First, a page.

June 2009
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The TWC Interview: Mark Lane

June 3rd, 2009 by Sam Collins in Test cricket


Mark Lane coached England’s women to World Cup success in Australia earlier this year, and will play a key role in their attempts to add Twenty20 World Cup and Ashes victories this summer. Formerly a second-team player with Surrey and Hampshire and assistant to Andy Moles when he was in charge of Kenya, Lane took up his present position in April 2008.

Was it a deliberate shift for you to move into coaching in the women’s game?

I’ve been in and around the women’s set-up for the last 10 years and have been coaching Claire Taylor one on one for the last decade. The opportunity came around to take the main job full-time. I went to Australia last year and was involved in the Ashes win at Bowral, then we had the World Cup and the rest is history.

When I started coaching as an 18-year-old the differences between the two games intrigued me. It was a natural progression – I had coached the girls and boys at Surrey, and their academy, so I am a cricket coach not just a women’s coach. I was at Surrey for seven years and was then fortunate, or unfortunate enough – depending on how you look at it – to go to Kenya for two years as assistant to Andy Moles, who is now the coach of New Zealand, when he was coaching their national team. But over the last 18 months I have been assigned this role and I’ve loved every minute of it.

How did you first come across Claire Taylor?

I was working at the indoor school down in Guildford back in 1996 and Claire came in and said, “I’m in and around the England set-up and I want to get better”. So I took the challenge on and the product you see today is a combination of Claire’s skill and my input, and a very good relationship – not just as a coach and a player but as friends. We speak regularly and we’re always trying to challenge each other. Despite Claire already being the No.1 batter in the world I was adamant that I wanted to get her better and she wanted to get better herself. I know that she is now a better cricketer than she was this time last year.

Being No.1 in the world and being named as one of Wisden’s five cricketers of the year are fantastic achievements, not just in a cricketing sense – it’s a result of her dedication, fitness levels and nutritional levels. I was fortunate enough to be with Claire at the Wisden dinner to celebrate her award, which along with my partner being due to give birth tomorrow is one of my proudest days. We have had a lot of long days and some tears along the way. I’m proud of all the girls but Claire especially.

She has told TWC you turned her into a more effective cricketer.

Technique is important, but being an effective cricketer is even more important. I’d rather people got a gritty 20 not out to win a game of cricket than a couple of lovely boundaries and not much else. Leading up to the Twenty20 I have tried to challenge ‘Tails’ and the others with a lot of difficult scenarios - how are you going to score a certain amount of runs in this over? When are you going to bowl your slower ball? When are you going to bowl your yorker? It’s about trying to be one step ahead of the game – rather than reacting to situations it’s about trying to lead them.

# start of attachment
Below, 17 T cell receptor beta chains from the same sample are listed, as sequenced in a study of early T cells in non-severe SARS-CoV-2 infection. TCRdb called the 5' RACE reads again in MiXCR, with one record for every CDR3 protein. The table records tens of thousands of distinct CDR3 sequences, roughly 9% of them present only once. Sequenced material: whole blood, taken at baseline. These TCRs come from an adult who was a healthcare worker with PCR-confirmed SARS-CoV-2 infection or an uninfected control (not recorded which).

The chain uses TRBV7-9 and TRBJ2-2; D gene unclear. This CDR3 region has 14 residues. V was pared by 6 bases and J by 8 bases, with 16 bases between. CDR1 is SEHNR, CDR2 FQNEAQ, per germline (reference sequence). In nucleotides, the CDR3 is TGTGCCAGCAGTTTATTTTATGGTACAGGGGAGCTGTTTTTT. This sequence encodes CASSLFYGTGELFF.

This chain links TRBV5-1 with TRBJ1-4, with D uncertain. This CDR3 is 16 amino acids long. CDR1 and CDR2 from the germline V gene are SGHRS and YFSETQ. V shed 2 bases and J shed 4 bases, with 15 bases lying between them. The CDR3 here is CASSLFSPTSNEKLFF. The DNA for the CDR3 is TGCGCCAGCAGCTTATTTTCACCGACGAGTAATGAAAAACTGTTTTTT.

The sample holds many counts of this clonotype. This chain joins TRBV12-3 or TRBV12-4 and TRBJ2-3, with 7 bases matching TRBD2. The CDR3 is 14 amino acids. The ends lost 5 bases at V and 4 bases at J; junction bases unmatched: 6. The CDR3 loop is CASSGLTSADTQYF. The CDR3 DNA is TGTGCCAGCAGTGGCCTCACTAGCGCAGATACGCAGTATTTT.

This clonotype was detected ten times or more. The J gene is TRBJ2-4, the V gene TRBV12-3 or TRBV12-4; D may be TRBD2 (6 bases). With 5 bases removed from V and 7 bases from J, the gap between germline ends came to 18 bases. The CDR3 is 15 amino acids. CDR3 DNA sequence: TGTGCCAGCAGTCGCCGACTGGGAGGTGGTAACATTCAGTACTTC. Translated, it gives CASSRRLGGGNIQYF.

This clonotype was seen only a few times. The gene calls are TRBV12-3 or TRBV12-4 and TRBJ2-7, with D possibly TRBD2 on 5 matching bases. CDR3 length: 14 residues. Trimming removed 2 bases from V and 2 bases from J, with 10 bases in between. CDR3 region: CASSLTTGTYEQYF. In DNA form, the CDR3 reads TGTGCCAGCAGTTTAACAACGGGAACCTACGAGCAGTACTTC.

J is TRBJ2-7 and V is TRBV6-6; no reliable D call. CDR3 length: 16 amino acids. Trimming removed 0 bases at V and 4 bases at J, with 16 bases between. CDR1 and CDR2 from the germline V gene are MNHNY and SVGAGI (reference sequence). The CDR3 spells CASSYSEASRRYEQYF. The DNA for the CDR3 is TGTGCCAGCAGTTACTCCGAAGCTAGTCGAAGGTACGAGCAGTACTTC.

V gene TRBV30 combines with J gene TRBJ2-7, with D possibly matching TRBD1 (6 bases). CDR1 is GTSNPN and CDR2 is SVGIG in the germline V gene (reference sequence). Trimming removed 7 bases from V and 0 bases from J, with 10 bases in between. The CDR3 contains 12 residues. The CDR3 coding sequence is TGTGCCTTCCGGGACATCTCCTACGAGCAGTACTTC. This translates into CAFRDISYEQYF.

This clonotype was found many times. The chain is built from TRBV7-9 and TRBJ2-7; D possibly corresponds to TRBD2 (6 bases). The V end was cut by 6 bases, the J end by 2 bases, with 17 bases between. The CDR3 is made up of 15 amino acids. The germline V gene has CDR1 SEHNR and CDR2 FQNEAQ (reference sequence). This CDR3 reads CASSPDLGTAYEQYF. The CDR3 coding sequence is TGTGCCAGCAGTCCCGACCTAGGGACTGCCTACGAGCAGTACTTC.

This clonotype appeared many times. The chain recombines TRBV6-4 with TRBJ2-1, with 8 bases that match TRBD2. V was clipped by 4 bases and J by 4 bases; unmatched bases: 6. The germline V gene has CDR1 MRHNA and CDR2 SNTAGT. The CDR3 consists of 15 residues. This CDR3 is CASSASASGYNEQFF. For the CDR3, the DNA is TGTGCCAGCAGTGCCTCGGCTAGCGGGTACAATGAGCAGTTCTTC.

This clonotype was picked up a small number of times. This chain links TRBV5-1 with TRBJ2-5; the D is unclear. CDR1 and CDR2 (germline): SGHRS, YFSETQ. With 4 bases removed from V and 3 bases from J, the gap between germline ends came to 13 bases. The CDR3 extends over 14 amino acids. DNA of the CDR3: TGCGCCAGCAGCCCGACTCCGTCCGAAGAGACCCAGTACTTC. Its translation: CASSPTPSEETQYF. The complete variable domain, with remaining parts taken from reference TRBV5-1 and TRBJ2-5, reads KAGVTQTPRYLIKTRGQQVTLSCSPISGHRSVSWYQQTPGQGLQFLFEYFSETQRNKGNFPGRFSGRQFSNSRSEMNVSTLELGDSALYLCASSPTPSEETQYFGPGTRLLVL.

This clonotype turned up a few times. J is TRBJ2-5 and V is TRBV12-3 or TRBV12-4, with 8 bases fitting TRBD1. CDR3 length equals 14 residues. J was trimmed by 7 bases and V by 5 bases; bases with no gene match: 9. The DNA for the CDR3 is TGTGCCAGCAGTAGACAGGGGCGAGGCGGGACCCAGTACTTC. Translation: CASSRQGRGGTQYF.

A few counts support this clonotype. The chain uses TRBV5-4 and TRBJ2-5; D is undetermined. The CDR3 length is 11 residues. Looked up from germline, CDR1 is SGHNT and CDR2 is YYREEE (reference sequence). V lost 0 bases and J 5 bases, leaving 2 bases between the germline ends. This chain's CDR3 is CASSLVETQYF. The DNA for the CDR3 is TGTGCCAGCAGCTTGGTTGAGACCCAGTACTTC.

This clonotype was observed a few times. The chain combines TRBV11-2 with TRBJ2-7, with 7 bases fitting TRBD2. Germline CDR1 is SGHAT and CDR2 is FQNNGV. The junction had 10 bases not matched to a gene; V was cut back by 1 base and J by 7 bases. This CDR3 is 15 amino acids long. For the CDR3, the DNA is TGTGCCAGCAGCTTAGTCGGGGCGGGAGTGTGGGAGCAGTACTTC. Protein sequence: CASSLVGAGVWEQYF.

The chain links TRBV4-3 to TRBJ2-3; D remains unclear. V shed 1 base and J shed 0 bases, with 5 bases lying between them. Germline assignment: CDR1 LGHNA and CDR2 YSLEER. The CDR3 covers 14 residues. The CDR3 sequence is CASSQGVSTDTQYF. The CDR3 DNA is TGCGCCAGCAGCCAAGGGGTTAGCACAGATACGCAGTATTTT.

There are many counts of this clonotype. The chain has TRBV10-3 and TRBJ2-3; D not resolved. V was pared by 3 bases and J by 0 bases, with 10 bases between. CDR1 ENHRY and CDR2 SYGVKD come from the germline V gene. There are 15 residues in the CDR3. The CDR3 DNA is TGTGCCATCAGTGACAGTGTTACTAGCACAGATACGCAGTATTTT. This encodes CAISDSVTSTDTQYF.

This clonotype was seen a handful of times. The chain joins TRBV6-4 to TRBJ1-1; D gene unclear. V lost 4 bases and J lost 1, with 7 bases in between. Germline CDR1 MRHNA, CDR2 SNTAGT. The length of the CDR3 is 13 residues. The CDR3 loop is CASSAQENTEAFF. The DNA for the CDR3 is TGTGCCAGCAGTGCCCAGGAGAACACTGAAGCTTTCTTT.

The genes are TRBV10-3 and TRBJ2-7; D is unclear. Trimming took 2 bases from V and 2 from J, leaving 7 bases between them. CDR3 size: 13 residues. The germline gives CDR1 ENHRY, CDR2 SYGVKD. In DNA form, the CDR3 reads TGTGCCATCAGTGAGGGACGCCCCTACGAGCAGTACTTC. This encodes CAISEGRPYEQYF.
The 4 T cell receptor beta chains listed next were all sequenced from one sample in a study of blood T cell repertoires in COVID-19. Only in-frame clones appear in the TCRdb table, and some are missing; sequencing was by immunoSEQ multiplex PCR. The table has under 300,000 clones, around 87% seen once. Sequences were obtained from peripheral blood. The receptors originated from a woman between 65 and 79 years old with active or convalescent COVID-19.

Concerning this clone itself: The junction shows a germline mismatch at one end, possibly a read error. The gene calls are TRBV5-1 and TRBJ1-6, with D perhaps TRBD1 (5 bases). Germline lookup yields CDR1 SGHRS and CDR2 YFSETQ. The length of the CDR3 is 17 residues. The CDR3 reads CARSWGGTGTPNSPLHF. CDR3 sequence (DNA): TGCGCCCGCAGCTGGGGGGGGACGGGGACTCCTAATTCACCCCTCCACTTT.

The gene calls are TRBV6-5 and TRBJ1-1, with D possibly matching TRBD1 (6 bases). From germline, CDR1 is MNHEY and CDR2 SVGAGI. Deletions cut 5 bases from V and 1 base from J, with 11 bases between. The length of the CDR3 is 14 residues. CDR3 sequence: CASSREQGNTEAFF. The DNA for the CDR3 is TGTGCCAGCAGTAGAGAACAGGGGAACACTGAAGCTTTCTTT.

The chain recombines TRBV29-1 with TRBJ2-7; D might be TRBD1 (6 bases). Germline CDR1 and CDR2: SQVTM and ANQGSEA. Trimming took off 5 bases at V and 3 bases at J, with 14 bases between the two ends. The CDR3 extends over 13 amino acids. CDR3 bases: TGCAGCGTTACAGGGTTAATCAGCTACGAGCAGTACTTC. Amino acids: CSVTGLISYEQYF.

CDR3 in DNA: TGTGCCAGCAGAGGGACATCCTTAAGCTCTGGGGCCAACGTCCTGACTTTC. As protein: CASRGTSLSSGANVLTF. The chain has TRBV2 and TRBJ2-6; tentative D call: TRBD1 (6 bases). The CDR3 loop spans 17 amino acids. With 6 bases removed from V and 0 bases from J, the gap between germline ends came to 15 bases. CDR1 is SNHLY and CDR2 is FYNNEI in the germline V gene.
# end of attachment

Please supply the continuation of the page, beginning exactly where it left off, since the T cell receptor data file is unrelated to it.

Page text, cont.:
Claire Taylor and Charlotte Edwards tend to get a lot of recognition in the media but who are the unsung heroes in the team?

Katherine Brunt, our opening bowler, is a really, really good cricketer and doesn’t get the wickets she deserves. I was very pleased for Laura Marsh to have come out of the World Cup as top wicket taker. We didn’t play her too much last year in South Africa and India – we were itching to get her on to the park but the rain meant we had to play an extra seamer. I kept saying to her that her time would come – it did and she grabbed it with both hands. Beth Morgan goes about her training very professionally and is on the MCC groundstaff – I have seen a massive improvement in her. They all add real energy to the team. The T20 will suit Sarah Taylor, our exciting opening batter/ wicketkeeper and I think you’ll also see a different role for Charlotte Edwards – she’ll bat in a slightly different position to 50-over cricket and hopefully in an explosive way.

Are you expecting to win the Twenty20?

We have had good preparation – playing double-headers against Brighton College and Sussex Under-17, and then Dulwich College and Surrey Under-17. It was ‘cruel to be kind’, but we performed our skills very well. To say we are favourites? I don’t know. One good over, one bad over can change the game in Twenty20 but we have a group of very smart cricketers, who have been prepped very well, and are very fit and very strong. You always need a bit of luck in Twenty20. The margins between the women and the men’s game are always going to be different. Because of the brutality in the male game they can whack 20 in an over no problem, whereas for the girls if we can get 12 in an over that is good too.